Bon Jovi, Wife Help Hungry With New East End Food Bank
EAST HAMPTON, NY — Rock & Roll Hall of Famer Jon Bon Jovi has brought his caring efforts to feed the hungry to East Hampton.
This week, the Jon Bon Jovi Soul Foundation, founded in 2006, announced the formation of the JBJ Soul Kitchen Food Bank to service six East End food pantries.
With local organizations struggling to meet rising need as a result of the COVID-19 crisis, the Jon Bon Jovi Soul Foundation has pledged to finance the food bank — which began distributing food Wednesday — with an eye toward bolstering local efforts to combat food insecurity throughout the summer.
Jon and his wife Dorothea Bongiovi — Jon Bon Jovi was born John Francis Bongiovi Jr. — were out delivering food themselves to local pantries Wednesday. Jon and Dorothea, who have a home in East Hampton, said they'd heard of East End pantries that were overwhelmed by the ever-growing demand. Drawing upon their 15 years of experience in the areas of homelessness and hunger, they reached out to local community leaders, food banks and pantry operators to create a plan.
“The pandemic has strained food distribution networks around the country, and after hearing from organizations on the ground about its local impact, the need for a food bank on the East End became clear to us,” Jon Bon Jovi said.
In just three weeks, the JBJ Soul Foundation, based in Philadelphia, PA contracted with food distributor US Foods and forged an association with Island Harvest Food Bank, the leading Long Island hunger-relief organization, whose technical expertise and knowledge of the needs of the East End community has been an invaluable resource, Bon Jovi said.
Jon and Dorothea then met with the Scott Rubenstein family, who donated space at The Clubhouse on Daniels Hole Rd. for the effort.
Different from a food pantry, the JBJ Soul Kitchen Food Bank is a charitable entity that solicits, receives, stores and distributes large quantities of purchased or donated food and grocery products to the community through food pantries.
Working with several East End pantries, the JBJ Soul Kitchen Food Bank aims to provide food for 5,000 individuals monthly, with plans to reassess need at the end of the summer.
Pre-made Soul Kitchen meals will also be available for those struggling with homelessness or who might not have access to cooking facilities.
Food and essential items will continue to be distributed among community members through existing food pantries, all in accordance with established protocols recommended by public health experts.
“When most people think about the towns of the East End, they don’t necessarily think about hunger, but for many, it is a reality,” said Dorothea.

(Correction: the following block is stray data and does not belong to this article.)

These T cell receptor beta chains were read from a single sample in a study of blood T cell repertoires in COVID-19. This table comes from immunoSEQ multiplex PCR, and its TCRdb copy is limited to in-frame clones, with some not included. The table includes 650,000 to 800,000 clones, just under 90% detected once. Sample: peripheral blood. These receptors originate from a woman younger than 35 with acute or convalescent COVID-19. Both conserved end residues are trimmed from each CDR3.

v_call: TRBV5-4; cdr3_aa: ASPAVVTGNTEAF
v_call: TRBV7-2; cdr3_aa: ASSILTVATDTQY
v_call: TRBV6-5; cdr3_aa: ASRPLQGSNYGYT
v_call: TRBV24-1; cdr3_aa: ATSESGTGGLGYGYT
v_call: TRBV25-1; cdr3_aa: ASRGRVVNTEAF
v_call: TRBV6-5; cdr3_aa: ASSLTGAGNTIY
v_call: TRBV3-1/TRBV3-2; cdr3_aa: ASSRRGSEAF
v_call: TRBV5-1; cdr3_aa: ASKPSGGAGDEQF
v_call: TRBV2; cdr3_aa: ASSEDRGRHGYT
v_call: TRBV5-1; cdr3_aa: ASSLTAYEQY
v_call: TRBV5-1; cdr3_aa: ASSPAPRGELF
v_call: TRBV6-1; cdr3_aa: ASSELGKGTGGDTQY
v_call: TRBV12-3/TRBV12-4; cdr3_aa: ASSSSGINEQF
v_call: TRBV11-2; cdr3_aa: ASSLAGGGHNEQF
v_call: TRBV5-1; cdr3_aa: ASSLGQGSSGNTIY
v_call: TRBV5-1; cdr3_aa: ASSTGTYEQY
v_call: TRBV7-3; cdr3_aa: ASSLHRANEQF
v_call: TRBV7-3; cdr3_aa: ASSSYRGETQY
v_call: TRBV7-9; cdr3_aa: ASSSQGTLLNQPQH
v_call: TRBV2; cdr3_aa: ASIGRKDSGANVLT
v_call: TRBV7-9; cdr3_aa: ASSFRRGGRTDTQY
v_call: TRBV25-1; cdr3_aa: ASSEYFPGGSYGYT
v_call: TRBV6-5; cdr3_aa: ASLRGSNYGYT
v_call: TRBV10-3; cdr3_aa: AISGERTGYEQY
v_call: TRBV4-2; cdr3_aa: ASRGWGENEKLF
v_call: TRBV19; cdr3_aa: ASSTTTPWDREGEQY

“No zip code on Long Island is immune to hunger and food insecurity, and the unprecedented COVID-19 crisis has created a new standard of need, including among people who have never accessed the region’s emergency feeding programs,” said Randi Shubin Dresner, president and CEO of Island Harvest Food Bank. “We look forward to working with the Jon Bon Jovi Soul Foundation in addressing the critical issue of hunger on Long Island’s East End to make sure that no one goes hungry.”
Since 2006, the Jon Bon Jovi Soul Foundation has worked to break the cycle of poverty and homelessness through developing partnerships, creating programs and providing grant funding to support innovative community benefit organizations, the organization's website explained. The JBJ Soul Foundation, in partnership with local community organizations, has helped provide funding for more than 700 units of affordable housing and shelter in 11 states and Washington, DC for thousands of individuals and families experiencing homelessness and financial instability including youth and veterans.
The Foundation expanded its mission in 2011 to address issues of food insecurity and currently operates three JBJ Soul Kitchen community restaurants in NJ, with locations in Red Bank, Toms River, and Rutgers University in Newark.
JBJ Soul Kitchen serves nutritious meals using a "pay it forward" model where there are no prices on the menu but instead, guests are encouraged to make a suggested donation. Those who are unable to donate are invited to join the JBJ Soul Kitchen community to learn about volunteer opportunities and resources, the website explains.
Since its inception, the Kitchens have served more than 100,000 meals, reaching the goal of serving 51 percent of paying diners and 49 percent of diners in-need.
Those who work to feed the hungry in the Hamptons applauded the legendary rock star's altruistic efforts.
“Since the COVID-19 crisis began, we have seen demand nearly triple from the after-school families and senior populations we serve. Before, we served approximately 70 people on the first Thursday of every month. Now we serve approximately 200 people per week,” Bonnie Cannon, executive director of the Bridgehampton Child Care Center, said. “I am so glad to be part of this endeavor.”
To make a donation in support of the JBJ Soul Kitchen Food Bank, click here.
This article originally appeared on the East Hampton Patch